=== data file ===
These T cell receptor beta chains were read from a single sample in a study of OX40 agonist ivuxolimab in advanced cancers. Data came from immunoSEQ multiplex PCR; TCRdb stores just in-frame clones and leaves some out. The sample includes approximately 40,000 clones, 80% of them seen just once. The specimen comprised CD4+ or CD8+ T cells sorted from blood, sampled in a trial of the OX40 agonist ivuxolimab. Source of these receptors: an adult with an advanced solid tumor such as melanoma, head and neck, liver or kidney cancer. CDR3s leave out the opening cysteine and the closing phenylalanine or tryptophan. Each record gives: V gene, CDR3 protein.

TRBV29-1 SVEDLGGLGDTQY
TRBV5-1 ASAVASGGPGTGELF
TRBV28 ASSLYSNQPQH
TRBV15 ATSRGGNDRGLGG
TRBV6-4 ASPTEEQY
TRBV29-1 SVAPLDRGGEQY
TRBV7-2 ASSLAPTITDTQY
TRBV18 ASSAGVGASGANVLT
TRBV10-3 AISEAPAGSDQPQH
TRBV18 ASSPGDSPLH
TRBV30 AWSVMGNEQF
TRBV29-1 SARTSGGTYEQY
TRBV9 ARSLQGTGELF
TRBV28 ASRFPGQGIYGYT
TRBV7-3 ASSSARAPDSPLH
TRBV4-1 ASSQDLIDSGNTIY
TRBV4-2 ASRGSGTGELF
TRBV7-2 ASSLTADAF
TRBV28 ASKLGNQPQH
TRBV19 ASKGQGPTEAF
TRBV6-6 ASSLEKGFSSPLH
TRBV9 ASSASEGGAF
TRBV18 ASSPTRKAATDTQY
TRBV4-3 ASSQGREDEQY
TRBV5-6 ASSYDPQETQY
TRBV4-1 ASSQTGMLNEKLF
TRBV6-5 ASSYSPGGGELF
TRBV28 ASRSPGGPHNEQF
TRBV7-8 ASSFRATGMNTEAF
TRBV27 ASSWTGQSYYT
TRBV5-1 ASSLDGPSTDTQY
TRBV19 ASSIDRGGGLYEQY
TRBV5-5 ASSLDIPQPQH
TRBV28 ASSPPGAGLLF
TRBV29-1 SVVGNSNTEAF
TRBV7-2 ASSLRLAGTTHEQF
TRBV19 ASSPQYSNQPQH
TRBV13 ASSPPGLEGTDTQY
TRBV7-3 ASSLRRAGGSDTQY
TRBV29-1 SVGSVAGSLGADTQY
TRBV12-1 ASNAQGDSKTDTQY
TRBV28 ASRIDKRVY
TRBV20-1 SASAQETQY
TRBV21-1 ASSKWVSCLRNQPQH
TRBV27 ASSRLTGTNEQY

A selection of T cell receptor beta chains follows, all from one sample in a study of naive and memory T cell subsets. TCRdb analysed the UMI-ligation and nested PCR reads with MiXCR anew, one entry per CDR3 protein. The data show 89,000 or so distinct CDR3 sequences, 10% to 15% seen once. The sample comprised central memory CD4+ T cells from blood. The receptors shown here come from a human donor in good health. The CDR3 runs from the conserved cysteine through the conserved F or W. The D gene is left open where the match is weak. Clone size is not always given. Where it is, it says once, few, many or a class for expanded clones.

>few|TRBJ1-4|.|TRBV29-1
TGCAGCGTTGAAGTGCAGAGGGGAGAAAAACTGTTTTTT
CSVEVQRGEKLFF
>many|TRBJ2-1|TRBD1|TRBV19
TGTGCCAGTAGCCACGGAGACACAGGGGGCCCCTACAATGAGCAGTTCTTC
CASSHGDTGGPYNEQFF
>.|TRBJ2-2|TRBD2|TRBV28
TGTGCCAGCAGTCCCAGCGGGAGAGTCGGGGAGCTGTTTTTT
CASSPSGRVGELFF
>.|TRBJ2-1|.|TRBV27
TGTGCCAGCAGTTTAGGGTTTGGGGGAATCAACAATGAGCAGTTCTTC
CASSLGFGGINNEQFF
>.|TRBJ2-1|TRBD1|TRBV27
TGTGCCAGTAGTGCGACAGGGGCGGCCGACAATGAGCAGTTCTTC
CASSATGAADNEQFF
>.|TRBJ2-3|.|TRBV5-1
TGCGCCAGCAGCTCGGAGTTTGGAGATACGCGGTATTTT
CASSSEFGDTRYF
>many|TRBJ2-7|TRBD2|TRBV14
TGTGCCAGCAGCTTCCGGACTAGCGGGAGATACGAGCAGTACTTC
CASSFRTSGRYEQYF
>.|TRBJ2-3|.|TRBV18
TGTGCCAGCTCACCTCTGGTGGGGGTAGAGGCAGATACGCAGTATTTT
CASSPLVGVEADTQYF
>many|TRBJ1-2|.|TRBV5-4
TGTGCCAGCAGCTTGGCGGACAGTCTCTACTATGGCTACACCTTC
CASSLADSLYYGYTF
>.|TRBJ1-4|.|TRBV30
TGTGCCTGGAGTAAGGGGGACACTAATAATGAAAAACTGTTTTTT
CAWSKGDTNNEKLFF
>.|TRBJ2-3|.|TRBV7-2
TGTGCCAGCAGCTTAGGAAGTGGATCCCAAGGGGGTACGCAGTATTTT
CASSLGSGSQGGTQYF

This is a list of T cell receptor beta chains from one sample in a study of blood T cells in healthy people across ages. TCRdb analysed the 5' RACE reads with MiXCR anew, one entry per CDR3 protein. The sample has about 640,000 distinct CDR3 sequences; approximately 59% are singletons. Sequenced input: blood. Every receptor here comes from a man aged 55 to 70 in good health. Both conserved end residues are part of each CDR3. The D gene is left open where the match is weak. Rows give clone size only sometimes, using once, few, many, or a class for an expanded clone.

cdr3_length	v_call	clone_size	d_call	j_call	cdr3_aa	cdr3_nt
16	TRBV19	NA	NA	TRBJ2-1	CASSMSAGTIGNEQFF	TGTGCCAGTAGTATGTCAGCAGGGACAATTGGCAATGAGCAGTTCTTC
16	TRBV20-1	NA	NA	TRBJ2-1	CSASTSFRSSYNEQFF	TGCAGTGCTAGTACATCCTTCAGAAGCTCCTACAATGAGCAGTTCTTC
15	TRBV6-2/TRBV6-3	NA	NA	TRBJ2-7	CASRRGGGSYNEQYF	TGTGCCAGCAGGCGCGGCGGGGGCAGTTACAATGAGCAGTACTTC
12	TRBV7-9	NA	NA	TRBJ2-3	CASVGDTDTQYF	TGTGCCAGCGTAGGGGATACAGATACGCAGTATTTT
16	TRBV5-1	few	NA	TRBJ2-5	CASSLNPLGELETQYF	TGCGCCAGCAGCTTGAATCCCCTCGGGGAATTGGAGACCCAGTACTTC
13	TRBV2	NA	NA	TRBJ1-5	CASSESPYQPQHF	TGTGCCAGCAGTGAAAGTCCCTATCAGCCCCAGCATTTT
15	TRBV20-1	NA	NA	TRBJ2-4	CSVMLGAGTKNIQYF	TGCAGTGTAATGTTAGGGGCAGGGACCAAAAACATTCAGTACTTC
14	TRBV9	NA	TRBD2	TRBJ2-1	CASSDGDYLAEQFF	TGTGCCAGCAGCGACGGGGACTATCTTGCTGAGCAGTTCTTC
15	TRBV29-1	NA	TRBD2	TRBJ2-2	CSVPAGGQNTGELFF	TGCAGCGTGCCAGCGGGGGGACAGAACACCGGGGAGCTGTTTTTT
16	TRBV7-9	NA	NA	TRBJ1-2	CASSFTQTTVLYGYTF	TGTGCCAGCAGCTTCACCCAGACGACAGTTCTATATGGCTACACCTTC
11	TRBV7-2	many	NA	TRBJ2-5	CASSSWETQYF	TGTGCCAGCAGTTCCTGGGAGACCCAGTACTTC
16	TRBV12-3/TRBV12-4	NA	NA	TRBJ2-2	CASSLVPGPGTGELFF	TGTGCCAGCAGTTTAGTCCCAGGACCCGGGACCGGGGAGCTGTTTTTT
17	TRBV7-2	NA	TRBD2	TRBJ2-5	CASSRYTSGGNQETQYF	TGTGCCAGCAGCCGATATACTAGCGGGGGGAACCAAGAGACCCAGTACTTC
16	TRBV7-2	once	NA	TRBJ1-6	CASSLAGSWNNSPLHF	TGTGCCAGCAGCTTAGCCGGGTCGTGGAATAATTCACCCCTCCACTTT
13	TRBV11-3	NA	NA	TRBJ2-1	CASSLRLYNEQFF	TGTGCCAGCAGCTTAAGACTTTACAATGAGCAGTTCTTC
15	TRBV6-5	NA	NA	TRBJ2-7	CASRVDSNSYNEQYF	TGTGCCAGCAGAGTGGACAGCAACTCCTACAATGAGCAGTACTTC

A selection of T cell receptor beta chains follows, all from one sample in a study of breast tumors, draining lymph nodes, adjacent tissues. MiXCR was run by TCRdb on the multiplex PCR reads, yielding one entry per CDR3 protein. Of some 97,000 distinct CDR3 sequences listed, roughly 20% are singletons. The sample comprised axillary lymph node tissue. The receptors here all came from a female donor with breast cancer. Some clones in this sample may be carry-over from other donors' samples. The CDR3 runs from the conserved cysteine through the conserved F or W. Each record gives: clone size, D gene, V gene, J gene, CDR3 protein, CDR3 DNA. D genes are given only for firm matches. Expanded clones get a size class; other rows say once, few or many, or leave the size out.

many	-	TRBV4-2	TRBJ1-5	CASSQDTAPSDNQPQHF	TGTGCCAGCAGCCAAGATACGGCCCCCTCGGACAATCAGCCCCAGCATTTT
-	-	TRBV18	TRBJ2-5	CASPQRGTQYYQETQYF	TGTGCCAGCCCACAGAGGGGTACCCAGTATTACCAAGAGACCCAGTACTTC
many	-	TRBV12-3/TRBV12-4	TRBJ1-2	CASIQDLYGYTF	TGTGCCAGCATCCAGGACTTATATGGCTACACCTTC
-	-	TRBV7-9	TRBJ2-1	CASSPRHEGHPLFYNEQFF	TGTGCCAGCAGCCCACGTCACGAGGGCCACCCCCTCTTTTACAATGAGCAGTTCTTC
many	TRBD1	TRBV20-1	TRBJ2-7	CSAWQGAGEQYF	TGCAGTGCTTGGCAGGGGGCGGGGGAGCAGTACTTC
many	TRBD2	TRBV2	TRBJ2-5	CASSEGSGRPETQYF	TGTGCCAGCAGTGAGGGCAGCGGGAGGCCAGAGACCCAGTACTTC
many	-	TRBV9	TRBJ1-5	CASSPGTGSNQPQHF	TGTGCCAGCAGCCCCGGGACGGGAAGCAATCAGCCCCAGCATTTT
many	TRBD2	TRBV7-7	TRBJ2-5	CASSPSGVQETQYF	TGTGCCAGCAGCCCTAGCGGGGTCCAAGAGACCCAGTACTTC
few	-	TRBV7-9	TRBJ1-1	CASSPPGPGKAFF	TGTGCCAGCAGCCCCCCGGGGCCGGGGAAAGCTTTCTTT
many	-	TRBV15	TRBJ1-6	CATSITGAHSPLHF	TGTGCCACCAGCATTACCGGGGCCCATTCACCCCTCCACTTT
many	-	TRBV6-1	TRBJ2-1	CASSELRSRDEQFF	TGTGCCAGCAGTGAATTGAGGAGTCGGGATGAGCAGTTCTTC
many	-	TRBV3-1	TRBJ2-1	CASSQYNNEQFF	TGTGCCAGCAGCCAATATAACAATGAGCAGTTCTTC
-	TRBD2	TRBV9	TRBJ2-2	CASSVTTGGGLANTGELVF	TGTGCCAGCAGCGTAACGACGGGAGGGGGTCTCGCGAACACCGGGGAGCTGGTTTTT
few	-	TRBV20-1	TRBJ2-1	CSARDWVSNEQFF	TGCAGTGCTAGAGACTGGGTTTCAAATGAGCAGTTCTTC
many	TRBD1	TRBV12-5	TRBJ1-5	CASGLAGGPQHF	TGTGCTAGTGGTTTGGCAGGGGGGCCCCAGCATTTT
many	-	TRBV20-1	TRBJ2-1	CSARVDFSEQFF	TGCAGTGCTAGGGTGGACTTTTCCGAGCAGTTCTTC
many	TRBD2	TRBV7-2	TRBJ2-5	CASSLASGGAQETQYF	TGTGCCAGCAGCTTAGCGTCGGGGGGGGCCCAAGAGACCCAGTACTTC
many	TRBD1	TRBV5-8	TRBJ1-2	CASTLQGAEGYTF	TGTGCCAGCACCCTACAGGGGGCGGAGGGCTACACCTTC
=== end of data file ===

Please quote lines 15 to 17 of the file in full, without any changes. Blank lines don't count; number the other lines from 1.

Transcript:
TRBV28 ASRFPGQGIYGYT
TRBV7-3 ASSSARAPDSPLH
TRBV4-1 ASSQDLIDSGNTIY